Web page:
FORT WAYNE – Starting Jan. 1, public housing units in Fort Wayne will be smoke-free.
Fort Wayne Housing Authority officials announced the change Thursday, just as residents were receiving information packets on the change. Residents will have until Dec. 31 to sign a lease addendum agreeing there will be no smoking in their apartments, anywhere in their buildings or within 20 feet of the buildings.
FWHA owns and operates about 800 federally subsidized housing units in Fort Wayne for those with low incomes.
We are eager for the health and well-being of our residents to implement this policy, said Amy Jacobowitz, FWHA director of property management. The dangers of secondhand smoke are well documented and the majority of FWHA residents support smoke-free housing.
The U.S. Department of Housing and Urban Development has been pushing public housing agencies across the nation to go smoke-free but has not required it – yet. But the pressure from HUD and the changing legal environment left FWHAs board with little choice, Executive Director Maynard Scales said.
HUD advisories are just one step short of a requirement, Scales said. And when you look at the health issues, the quality-of-life issues, as well as the fire risks, and the issues with second- and thirdhand smoke, it makes sense.
The FWHA board has wrestled with the decision for years because although the apartments are rented and subsidized, they are peoples homes, and board members were reluctant to tell tenants they cannot smoke in their own homes. At the same time, the legal pendulum had swung away from inaction.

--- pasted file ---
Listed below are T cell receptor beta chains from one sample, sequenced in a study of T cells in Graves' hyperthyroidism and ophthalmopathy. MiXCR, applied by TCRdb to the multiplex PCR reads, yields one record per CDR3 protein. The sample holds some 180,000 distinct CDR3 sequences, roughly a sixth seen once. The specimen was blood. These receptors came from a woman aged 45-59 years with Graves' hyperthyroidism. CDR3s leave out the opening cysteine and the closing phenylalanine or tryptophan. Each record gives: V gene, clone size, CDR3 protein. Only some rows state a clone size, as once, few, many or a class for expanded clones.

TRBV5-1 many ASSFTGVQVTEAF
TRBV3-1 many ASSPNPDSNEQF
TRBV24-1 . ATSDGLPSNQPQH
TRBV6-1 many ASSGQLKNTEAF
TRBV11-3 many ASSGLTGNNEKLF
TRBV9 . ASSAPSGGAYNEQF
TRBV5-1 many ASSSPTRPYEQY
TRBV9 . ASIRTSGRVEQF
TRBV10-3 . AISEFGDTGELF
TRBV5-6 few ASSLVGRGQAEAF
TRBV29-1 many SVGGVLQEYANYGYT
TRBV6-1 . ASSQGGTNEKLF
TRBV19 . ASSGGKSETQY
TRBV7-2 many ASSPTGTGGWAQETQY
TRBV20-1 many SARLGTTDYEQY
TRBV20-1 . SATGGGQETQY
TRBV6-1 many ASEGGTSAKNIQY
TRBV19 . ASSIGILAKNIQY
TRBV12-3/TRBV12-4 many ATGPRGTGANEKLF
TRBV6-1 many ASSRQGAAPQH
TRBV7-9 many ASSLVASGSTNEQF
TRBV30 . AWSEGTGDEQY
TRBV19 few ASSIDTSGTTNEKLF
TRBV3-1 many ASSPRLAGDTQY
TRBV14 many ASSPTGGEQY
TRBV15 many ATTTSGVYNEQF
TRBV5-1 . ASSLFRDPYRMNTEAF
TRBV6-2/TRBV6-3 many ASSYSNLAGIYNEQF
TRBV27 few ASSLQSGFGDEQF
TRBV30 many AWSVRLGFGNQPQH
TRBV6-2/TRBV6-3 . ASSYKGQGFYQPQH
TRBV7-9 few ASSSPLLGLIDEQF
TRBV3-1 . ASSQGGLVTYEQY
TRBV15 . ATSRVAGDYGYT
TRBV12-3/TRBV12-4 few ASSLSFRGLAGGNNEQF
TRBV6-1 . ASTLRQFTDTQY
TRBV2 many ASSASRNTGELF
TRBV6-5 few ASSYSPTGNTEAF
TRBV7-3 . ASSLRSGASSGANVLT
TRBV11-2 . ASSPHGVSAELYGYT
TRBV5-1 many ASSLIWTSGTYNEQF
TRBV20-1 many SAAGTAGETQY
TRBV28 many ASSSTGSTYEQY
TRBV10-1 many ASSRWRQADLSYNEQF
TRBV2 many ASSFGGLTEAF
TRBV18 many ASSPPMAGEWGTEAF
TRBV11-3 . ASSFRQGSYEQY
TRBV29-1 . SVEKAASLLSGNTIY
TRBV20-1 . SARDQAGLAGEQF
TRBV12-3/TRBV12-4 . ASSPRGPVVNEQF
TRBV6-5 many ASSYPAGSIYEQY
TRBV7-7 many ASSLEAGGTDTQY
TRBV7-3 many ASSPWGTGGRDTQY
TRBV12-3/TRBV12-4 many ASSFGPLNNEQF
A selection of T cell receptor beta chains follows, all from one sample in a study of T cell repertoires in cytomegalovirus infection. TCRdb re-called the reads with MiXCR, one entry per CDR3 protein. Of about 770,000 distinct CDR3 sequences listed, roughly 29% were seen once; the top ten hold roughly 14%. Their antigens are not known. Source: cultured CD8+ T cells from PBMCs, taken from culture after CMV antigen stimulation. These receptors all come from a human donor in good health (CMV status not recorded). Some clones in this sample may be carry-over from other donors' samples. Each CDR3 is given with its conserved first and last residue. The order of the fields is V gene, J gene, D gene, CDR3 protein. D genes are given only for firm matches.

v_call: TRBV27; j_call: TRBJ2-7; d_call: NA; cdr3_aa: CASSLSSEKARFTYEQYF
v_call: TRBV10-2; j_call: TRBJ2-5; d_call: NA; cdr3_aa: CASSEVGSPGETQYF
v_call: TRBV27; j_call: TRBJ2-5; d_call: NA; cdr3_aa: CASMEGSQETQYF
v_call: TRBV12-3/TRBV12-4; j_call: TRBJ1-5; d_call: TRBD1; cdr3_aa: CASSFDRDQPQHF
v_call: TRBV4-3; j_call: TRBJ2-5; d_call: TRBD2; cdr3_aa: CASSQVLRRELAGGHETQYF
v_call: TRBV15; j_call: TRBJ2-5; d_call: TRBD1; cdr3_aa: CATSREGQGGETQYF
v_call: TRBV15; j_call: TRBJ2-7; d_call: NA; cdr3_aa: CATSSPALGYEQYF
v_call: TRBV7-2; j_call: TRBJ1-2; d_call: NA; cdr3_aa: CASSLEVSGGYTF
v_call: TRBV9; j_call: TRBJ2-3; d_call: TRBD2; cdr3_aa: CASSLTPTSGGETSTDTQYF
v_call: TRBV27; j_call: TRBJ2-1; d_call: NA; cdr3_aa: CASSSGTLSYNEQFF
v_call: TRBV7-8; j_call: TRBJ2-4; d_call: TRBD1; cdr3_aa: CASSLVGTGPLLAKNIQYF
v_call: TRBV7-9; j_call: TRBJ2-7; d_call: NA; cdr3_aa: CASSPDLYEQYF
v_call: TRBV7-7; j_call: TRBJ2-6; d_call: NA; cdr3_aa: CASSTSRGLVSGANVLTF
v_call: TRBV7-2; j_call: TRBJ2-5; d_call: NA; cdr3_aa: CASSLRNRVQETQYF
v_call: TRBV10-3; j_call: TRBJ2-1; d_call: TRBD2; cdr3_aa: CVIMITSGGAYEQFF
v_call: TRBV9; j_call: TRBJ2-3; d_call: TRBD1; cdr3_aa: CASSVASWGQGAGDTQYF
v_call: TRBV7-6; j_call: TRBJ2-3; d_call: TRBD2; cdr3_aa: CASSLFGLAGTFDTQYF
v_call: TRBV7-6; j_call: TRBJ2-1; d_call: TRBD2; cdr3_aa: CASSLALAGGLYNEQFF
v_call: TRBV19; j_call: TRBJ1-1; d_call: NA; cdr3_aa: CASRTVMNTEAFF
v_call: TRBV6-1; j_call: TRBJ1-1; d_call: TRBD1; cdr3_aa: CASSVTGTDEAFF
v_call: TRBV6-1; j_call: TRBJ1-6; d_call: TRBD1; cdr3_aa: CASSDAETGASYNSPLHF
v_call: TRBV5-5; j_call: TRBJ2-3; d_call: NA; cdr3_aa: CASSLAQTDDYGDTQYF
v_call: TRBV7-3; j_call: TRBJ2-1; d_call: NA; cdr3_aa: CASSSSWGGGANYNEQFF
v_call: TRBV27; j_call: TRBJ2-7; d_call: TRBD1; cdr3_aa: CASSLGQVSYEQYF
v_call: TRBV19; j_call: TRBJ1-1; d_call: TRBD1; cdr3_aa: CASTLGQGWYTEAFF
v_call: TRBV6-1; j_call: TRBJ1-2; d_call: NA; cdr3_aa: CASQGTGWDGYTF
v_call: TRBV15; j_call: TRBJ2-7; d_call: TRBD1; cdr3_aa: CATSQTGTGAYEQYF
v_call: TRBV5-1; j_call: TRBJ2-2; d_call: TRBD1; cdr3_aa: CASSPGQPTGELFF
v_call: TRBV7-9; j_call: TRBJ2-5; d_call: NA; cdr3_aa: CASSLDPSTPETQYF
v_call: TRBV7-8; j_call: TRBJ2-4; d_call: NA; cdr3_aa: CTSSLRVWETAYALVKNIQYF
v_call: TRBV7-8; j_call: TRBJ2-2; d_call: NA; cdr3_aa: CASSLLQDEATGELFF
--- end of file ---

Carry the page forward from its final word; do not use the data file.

The legal impact was on the side that if you dont do something, you have secondhand smoke liability, he said. We didnt take that step lightly. We looked at it first and foremost from the tenants perspective.
According to the Centers for Disease Control and Prevention, there is no risk-free level of contact with secondhand smoke; even brief exposure can be harmful to health, FWHA officials said.
Secondhand smoke exposure causes an estimated 3,400 lung cancer deaths annually among adult nonsmokers in the United States. It is responsible for up to 15,000 hospitalizations annually of children 18 months and younger in the United States.
Secondhand smoke continues to be the third-leading preventable cause of death in this country, killing 1,240 nonsmoking Hoosiers each year, said Amanda Fall, executive director of Tobacco Free Allen County. We at Tobacco Free Allen County are so excited to be a part of this important initiative that will safeguard so many from this health risk. By eliminating exposure to secondhand smoke in their homes the Fort Wayne Housing Authority is protecting the health of all their residents.
Scales said it is important to note that officials are not saying residents cannot smoke or that smokers cannot rent FWHA units.
If they still want to smoke, they can, Scales said. They just cant smoke in the building and have to be away from the common areas. We are not saying you cant smoke.
Scales said the new policy will also be an expensive one. Not only is the agency offering classes to help tenants quit smoking, but also the average $800 cost of turning over apartments will triple for those that have been smoked in.
He said officials estimate that cost will be spread over about four years as apartments slowly change hands.
The move won wide praise from health advocates.
We know from the surgeon generals report that there is no safe level of exposure to secondhand smoke and the only effective way to eliminate the risk of exposure is to go smoke-free, said Dr. Deborah McMahan, Allen County health commissioner. I applaud the Fort Wayne Housing Authority for taking this important step in adopting a smoke-free policy, and for providing smoking cessation classes and other resources to help tenants who wish to quit.